Week 9: Nanotechnology/Jasmine Huynh

Nanotechnology is defined as the study of the control of matter on the atomic and molecular scale. It can be applied to a wide range of topics, ranging from handheld devices to medicine. On Thursday, we had a guest speaker who showed various and interesting aspects of nanotechnology. He provided a great talk on nanotechnolgy that discussed many different topics, ranging from atoms to the bigger human scale. It’s hard not to think of a topic like nanotechnology as strictly scientific, but I was able to find a very interesting nanotechnology-art fusion project called “Nanoart 21.”

The website can be found here: http://www.nanoart21.org/. The website defines NanoArt be:

“a new art discipline at the art-science-technology intersections. It features nanolandscapes (molecular and atomic landscapes which are natural structures of matter at molecular and atomic scales) and nanosculptures (structures created by scientists and artists by manipulating matter at molecular and atomic scales using chemical and physical processes). These structures are visualized with powerful research tools like scanning electron microscopes and atomic force microscopes and their scientific images are captured and further processed by using different artistic techniques to convert them into artworks showcased for large audiences.”

Basically, NanoArt which encompasses the core topics that we discuss in our Desma9 class: art, science and technology. I thought this was a very interesting proect because it was truly a fusion of art and science. Both aspects were prominent in the projects. For example, a scanning electron microscope, a truly scientific tool, is used to make sculptures and atomic landscapes, which are clearly artistic projects. One of my favorite pieces of work on the website was:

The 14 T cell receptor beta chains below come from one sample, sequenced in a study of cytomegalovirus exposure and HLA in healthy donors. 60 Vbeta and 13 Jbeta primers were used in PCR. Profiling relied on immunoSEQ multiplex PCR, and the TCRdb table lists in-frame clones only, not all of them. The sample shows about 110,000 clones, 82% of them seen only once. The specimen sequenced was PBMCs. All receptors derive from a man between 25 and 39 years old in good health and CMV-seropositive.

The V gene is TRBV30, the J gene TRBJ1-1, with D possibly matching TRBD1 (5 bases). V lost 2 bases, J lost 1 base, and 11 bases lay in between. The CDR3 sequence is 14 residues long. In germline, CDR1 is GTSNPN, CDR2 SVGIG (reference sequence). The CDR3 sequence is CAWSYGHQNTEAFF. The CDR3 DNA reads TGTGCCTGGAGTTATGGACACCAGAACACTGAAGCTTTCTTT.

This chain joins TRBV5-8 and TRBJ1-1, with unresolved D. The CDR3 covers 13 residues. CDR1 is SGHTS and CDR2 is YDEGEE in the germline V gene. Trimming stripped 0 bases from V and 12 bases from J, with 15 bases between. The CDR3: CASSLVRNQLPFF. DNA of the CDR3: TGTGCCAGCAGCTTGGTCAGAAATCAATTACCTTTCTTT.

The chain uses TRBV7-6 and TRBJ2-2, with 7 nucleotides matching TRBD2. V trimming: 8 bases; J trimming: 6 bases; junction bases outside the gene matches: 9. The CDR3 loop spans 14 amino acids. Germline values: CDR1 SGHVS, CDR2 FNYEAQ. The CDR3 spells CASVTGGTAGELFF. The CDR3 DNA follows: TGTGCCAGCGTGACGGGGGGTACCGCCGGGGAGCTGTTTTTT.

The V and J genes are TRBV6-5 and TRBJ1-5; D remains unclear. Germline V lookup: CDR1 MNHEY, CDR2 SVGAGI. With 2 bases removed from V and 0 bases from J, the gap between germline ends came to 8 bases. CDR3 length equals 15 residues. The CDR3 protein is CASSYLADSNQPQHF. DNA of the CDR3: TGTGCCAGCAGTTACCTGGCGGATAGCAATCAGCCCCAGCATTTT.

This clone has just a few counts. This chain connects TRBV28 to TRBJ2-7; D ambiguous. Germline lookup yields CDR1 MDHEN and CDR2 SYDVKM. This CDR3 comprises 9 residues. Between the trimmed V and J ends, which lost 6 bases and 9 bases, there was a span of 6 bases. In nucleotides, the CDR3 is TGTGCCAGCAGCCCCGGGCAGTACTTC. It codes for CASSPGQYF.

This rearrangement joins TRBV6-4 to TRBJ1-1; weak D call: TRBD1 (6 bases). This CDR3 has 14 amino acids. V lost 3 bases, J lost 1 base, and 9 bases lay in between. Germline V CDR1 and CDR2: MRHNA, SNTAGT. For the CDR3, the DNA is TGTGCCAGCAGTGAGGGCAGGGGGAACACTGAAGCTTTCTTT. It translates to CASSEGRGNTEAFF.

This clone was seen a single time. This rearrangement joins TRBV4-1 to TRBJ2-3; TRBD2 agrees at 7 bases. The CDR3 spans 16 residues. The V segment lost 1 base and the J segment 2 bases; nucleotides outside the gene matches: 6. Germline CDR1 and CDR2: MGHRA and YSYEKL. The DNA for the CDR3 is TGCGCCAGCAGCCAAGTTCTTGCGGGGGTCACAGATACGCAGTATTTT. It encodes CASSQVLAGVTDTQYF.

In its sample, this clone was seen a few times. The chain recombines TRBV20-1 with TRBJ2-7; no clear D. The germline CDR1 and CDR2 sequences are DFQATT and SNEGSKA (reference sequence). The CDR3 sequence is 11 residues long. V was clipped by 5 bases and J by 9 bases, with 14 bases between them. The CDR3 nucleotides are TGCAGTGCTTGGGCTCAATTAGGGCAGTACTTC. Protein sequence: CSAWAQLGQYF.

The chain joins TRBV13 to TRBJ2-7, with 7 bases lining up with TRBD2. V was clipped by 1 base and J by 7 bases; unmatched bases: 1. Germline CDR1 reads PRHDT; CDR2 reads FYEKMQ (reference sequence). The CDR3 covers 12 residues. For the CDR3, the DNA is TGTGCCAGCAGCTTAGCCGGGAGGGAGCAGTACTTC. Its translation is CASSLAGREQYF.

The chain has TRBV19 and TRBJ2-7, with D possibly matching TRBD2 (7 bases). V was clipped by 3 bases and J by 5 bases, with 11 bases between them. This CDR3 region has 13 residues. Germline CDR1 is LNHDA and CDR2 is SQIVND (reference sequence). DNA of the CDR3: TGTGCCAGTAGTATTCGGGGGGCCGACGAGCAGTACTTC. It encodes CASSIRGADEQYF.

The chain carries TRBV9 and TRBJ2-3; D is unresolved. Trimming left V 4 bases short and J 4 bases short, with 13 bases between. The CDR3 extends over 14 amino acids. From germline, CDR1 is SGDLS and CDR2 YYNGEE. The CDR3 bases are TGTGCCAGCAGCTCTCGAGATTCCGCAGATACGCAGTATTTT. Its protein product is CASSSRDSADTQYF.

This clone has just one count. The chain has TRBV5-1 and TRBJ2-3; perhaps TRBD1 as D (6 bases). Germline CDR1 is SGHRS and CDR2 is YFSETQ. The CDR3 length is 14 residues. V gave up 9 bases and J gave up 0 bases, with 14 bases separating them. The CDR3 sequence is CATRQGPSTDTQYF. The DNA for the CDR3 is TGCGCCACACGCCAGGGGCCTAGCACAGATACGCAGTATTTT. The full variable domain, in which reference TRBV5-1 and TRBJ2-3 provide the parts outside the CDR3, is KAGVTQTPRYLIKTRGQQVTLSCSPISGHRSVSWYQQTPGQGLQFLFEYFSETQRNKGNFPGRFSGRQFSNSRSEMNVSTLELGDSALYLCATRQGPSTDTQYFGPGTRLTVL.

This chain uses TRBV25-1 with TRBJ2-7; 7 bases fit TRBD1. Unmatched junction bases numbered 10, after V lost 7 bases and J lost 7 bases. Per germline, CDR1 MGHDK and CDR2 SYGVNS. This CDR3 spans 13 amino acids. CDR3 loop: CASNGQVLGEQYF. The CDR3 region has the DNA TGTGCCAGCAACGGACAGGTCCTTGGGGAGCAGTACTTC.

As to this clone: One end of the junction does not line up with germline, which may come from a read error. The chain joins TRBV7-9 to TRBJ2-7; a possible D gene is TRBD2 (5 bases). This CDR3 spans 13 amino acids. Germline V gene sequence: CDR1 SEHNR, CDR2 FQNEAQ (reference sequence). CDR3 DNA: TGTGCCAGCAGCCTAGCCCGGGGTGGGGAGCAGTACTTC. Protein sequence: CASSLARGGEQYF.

This piece was done by Lisa Black and submitted for the 2008-2009 NanoArt Exhibition. I like how the background of this piece looks like its a type of cell under magnification in a scanning electron microscope, but the foreground looks like an abstract piece of art. I think this is the perfect summary for our class: art and science blended into one project.

More of these great projects can be found on this website: http://nanoart21.org/nanoart2006/index.php?cat=13 which showcases all the entries into the 2008 NanoArt Exhibition. It was fascinating to read how the artists all came from different backgrounds–some were artists by training, and some were cellular biologists. Seemingly from different fields, they were both able to create unique masterpieces which ultimately wound up at the same exhibition. Nanotechnology is one of the fields that makes it easy for this fusion to occur.

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